The Internet of Things (IoT) is a system of interrelated computing devices, mechanical and digital machines, objects, animals or people that are provided with unique identifiers. They have the ability to transfer data over a network without requiring human-to-human or human-to-computer interaction.
Research firm MarketsandMarkets forecasts the global IoT market size to reach $561 billion (Sh64 trillion) by 2022 from $170.6 billion (Sh19.4 trillion) in 2017, rising at a compound annual growth rate of 26.9 per cent during the forecast period.
With digital transformation accelerating, the benefits that IoT can give organisations, especially those reliant on data collected from Edge devices, are substantial. IoT can be better integrated into existing systems while remaining scalable for growth opportunities.
Africa being a developing continent has shown great promise in the past decade that can be seen in the continent’s eagerness to transcend into the Fourth Industrial Revolution.
The industrial revolution that global markets are experiencing today, commonly referred to as Industry 4.0, is powered by technological advancements that include IoT, smart manufacturing, robotics and Artificial Intelligence (AI), to name a few.
IoT, supervisory control and data acquisition and industrial IoT are transforming manufacturing by allowing for a connected experience that has streamlined and simplified many manufacturing processes.
This will become a critical technology to enable the continent to embrace a digitally transformed landscape.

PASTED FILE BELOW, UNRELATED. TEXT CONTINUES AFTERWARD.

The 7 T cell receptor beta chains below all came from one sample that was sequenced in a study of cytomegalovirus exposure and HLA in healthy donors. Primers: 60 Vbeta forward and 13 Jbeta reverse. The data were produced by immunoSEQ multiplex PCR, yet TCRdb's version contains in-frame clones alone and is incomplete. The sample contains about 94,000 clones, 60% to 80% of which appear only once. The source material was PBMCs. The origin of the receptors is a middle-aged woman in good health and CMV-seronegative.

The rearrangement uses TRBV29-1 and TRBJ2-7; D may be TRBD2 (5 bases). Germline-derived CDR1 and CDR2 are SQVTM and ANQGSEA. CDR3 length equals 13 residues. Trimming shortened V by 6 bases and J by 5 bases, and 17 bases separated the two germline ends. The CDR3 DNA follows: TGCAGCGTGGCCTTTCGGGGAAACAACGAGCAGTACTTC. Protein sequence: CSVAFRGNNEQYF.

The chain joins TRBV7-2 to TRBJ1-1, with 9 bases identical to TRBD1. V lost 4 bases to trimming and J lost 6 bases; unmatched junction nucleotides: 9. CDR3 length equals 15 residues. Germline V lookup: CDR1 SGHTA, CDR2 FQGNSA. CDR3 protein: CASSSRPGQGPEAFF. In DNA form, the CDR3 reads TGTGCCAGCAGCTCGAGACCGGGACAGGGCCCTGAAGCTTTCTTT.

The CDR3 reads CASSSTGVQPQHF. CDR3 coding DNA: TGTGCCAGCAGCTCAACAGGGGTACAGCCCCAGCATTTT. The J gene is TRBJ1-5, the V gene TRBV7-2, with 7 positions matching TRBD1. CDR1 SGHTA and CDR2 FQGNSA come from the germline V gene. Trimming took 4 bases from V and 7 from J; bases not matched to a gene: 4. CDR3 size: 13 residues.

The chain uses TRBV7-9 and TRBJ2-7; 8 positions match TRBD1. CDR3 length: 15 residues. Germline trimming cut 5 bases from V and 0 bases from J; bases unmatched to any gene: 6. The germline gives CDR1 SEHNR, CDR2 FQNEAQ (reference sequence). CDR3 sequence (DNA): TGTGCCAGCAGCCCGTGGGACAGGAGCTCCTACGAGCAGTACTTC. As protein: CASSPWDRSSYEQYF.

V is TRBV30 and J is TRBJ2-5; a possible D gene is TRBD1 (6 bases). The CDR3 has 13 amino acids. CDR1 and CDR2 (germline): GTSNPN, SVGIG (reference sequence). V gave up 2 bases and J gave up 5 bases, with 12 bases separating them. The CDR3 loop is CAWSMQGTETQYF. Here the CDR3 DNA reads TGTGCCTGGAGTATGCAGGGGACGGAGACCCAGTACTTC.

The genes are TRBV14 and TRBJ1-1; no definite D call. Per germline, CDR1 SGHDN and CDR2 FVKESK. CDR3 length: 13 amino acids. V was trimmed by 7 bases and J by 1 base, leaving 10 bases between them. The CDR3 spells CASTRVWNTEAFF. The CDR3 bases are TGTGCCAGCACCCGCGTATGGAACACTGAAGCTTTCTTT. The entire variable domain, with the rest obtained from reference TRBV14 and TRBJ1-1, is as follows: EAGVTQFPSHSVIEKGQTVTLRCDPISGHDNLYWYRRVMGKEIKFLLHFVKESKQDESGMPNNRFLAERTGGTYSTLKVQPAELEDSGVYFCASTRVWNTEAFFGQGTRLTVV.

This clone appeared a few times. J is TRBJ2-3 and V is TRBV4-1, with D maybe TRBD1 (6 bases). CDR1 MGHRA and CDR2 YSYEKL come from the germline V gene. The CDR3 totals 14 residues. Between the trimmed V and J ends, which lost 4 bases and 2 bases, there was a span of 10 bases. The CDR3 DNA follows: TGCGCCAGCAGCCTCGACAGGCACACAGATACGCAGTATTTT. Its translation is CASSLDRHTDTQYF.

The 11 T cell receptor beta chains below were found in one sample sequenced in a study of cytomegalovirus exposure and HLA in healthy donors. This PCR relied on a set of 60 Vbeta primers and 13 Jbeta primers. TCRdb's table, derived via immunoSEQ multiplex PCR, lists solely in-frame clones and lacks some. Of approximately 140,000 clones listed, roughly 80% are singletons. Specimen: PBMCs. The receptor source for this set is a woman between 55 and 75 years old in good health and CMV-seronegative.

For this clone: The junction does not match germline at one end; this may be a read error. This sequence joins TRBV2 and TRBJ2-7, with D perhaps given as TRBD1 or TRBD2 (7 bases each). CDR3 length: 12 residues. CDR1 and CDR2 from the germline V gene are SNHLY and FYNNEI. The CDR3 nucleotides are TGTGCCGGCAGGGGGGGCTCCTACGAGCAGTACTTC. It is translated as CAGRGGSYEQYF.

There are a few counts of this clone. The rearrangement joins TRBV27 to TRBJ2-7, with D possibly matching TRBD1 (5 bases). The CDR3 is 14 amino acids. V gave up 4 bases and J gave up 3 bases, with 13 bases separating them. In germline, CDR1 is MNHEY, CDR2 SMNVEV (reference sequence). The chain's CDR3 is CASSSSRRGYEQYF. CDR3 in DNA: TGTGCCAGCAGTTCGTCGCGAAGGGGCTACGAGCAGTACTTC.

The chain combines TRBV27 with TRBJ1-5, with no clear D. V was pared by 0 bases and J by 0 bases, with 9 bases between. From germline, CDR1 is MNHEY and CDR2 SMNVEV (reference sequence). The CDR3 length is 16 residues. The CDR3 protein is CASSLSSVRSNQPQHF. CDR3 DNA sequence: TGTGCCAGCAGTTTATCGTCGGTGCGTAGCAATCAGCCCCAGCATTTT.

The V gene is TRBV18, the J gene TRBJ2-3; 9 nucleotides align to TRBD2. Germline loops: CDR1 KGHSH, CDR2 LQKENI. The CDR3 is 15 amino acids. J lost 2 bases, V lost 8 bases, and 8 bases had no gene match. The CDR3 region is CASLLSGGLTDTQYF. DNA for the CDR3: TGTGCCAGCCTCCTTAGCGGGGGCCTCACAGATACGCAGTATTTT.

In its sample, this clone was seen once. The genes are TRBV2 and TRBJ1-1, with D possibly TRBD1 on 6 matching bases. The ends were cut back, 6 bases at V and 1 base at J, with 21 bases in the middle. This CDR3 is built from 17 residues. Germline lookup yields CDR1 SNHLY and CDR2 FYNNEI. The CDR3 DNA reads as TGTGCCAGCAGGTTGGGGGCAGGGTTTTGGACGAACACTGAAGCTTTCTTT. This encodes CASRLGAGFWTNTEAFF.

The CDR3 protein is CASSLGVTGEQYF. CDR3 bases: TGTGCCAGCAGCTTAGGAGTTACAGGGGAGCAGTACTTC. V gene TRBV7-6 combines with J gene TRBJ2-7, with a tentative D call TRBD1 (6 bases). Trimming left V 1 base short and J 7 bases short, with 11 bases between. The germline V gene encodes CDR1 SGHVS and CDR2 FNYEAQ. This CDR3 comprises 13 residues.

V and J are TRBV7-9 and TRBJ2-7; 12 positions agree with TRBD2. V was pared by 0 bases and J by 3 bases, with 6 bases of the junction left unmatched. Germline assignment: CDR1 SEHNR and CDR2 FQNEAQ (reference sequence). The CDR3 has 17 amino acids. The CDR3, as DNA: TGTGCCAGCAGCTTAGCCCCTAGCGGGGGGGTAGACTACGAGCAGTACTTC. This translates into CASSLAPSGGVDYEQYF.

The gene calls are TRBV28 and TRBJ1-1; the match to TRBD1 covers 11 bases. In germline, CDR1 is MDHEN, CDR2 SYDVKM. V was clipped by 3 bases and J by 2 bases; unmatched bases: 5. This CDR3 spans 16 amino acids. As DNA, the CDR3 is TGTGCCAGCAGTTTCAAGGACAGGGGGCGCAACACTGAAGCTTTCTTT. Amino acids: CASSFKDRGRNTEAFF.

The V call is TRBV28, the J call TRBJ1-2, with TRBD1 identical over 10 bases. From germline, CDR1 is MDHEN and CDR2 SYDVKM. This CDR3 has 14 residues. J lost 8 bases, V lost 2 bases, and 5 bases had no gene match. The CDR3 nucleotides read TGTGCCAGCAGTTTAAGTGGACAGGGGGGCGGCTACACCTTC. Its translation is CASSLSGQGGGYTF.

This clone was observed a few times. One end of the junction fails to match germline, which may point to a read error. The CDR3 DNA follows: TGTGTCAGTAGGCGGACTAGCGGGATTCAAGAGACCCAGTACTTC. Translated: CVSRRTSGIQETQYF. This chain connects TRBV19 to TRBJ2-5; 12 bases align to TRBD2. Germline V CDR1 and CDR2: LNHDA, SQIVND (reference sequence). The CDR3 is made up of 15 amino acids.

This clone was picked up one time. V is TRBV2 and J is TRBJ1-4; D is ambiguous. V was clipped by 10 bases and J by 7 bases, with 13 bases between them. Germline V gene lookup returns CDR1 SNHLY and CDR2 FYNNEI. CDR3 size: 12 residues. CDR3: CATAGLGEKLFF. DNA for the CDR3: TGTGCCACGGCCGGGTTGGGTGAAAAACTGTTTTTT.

Industry leaders and government policymakers need to be open-minded and embrace the fast-paced change of digital technology for IoT to be implemented correctly. These include laws and legal frameworks to support data-driven technologies and innovation-driven growth. With the right mix of policies, technology experts can reap the benefits of IoT and AI in years to come.
An IoT environment delivers more intelligence on the assembly line or in the manufacturing process. Furthermore, it allows for data analytics to be captured and used to provide feedback, advanced notifications, state of health and other forms of reporting to improve the process throughout manufacturing operations.
All these elements become vital enablers in developing economies across the continent.
So, technology companies must therefore take the time to integrate IoT into existing technology roadmaps. There are several challenges to the adoption of IoT, which include:
One of the key concerns over the future of IoT devices is security. As more devices become interconnected, unless they are well-secured, it could cause enormous security issues, especially for businesses. Hackers could easily gain entry into an entire network if just one of the devices isn’t adequately protected. This means companies will need to spend a lot of money securing their IoT devices. The problem becomes even more concerning when you take into account that there is no concrete law that covers the numerous layers of IoT.
Speed and accessibility